• They are a unique art form. The palette that they provide has endless range. They can be highly formalized, brazenly commercial, or shockingly irreverent. That range exists because the medium is so versatile. The commercial examples are vast because the disc is perhaps the greatest premium item ever. Who doesn’t want their product message flying from hand to hand when people are having a wonderful time, enjoying themselves and each other? Such a happy person is very open to suggestion. “You know … we should go buy some bubble bath!”

U.S. Olympic CommitteeHighly FormalizedU.S. Olympic Committee Mr. BubbleBrazenly CommercialMr. Bubble Fuckembucky—Lightning UpshotShockingly IrreverentFuckembucky

  • And, of course, it’s not just a palette that flies, it also spins. Various clever artists have taken advantage of that kinetic opportunity.

Disc Wares RainbowRainbowDisc Wares Into an Optical IllusionFlyDiscs Tombodá—Stereokinetic Disc 1Stereokinetic Disc 1Tombodá

So … although I’m trying hard to be objective here, there really isn’t any other collectible that has so many appealing aspects. “Hey, check out my beer coaster collection! There’s this side, with the printing and then there’s this other side … OK then ….”

I’m really just surprised that I didn’t figure this out much earlier. I mean, in the summer of 1969, Ed sent me a big box, stacked full of colored Pros to run the New York State Championships at Chautauqua. I actually gave them out! What was I (not) thinking?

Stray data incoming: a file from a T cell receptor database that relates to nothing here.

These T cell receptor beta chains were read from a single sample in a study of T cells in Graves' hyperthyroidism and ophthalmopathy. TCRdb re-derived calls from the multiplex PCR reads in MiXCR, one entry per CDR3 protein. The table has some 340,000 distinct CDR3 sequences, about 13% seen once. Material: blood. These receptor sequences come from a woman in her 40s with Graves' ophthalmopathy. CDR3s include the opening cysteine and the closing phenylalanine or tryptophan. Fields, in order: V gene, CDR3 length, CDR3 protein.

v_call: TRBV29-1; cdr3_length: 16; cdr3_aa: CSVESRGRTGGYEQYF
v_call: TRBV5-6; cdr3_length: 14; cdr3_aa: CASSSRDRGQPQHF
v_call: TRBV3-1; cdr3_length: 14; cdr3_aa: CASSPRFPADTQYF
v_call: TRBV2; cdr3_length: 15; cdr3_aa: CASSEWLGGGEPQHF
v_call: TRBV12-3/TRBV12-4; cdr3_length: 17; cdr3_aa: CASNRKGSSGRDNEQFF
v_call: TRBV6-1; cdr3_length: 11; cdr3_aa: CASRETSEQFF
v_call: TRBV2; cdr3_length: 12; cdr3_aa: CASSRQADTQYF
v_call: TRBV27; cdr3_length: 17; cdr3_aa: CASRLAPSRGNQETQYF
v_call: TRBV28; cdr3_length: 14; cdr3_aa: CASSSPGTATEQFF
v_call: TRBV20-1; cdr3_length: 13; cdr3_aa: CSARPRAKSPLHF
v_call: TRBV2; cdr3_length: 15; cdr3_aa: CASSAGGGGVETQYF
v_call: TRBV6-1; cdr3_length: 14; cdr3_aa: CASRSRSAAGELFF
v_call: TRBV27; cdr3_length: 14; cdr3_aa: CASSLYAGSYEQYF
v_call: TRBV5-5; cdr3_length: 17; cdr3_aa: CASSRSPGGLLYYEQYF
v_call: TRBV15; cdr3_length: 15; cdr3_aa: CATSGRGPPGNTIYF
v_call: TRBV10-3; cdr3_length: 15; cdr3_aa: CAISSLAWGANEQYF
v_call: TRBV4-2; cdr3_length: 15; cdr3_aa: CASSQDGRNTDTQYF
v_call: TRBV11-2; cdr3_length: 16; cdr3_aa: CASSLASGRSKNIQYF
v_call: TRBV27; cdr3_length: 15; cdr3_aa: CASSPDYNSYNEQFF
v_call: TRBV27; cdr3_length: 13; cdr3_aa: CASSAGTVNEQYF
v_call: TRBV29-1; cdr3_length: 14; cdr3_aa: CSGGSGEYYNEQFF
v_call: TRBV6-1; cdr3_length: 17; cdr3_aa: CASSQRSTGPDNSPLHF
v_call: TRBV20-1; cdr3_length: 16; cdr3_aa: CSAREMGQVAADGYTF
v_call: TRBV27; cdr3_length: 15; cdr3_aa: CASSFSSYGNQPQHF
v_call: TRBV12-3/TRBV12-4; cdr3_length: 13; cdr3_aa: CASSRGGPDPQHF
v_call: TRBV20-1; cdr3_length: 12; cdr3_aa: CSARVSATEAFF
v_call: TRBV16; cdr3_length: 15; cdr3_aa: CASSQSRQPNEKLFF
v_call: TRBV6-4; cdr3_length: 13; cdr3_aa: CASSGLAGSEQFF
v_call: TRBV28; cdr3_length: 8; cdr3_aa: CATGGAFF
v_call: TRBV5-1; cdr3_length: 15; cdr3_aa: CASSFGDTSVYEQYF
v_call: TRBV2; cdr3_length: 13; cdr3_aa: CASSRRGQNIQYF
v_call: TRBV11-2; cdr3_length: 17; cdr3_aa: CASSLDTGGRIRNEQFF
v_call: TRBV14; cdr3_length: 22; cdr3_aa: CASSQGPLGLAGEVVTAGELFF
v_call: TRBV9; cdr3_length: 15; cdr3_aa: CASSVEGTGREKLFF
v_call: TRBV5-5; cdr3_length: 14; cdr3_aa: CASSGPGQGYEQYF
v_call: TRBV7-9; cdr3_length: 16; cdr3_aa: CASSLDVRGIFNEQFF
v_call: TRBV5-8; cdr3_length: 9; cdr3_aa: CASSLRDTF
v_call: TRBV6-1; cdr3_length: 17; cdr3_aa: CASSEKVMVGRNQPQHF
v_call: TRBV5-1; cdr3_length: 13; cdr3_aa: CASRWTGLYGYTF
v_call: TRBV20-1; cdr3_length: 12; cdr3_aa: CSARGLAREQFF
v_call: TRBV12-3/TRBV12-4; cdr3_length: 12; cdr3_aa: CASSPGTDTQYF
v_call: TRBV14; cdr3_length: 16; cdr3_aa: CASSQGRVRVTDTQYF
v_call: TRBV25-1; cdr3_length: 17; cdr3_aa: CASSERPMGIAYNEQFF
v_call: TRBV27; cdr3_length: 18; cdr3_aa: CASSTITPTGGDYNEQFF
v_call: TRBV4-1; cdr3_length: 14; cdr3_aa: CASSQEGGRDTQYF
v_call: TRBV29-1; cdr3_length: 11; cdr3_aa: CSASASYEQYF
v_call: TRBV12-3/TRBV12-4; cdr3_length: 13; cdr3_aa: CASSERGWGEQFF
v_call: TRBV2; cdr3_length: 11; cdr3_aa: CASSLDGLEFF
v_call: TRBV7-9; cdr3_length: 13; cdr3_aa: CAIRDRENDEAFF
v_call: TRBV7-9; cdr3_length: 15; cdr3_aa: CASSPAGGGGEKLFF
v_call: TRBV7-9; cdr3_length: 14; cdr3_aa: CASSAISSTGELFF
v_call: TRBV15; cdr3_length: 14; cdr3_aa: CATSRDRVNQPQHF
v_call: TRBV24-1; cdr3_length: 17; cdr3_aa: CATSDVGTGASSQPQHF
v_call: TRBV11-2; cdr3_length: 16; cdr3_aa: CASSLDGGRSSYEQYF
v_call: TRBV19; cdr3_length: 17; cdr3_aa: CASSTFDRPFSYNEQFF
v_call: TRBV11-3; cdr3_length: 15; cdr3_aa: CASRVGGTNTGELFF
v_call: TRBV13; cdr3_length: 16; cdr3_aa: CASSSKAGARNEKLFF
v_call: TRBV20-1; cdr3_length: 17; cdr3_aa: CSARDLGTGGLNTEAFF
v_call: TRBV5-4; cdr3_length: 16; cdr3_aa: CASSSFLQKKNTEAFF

So, my profound thanks to Roger and all of the dedicated and helpful collectors who have followed him. It’s been such great fun.

Dan "Stork" Roddick


About the Author:
20-09 Stork author photo20-09 Stork author photo


Stork has been playing with and hoarding plastic for over 60 years. And, like a red Mars Platter left out in the sun, his memory may have faded a bit. If you asked him now, he might claim that at one time or another, he has possessed (or at least fondled) every single flying disc and piece of memorabilia in the museum. This, of course, is an exaggeration. Upon careful questioning, he didn’t even know that there was an “Official Tournament” version of the Tosserino.

 


Comments

Jumpin' Joe Feidt(non-registered)
I notice in that early newsletter's masthead, you're Dan "The Stork" Roddick. When did you drop the "The" before Stork? Also, what does F.M. stand for after your names? I'm guessing Frisbee Master.

You're not a bad writer. I might have a job for you, kid. And don't call me Chief!
Billie Sage Ashton
Stork...Nicely done! Way to open the newly established FDM blog feature, with without a doubt, the perfect well written piece on disc collecting! I believe the blog addition here at FDM, will swiftly become another interesting dimension to contributing. I hope many will pick up a pen to share their disc experiences, stories and historical facts, because they're certainly worth telling, documenting and reading.
Flying Disc Museum
Stork, thanks so much for the informative article! I came into the scene (late 1979) when collecting was already well established and absolutely adored going to the auctions at the WFCs to fondle plastic for hours on end. I loved everything about collecting and still do. The museum and the disc community at large thank you for your countless contributions to our fun!!!!!
JENS VELASQUEZ(non-registered)
Stork thanks so much for the history lesson! I think back and realize that my first throw was in the spring of 1974 (black Master) and a year later I picked up a few 1975 Octad Super Pros for a couple of bucks! Could really use a time machine :-) Great job Stork & FDM!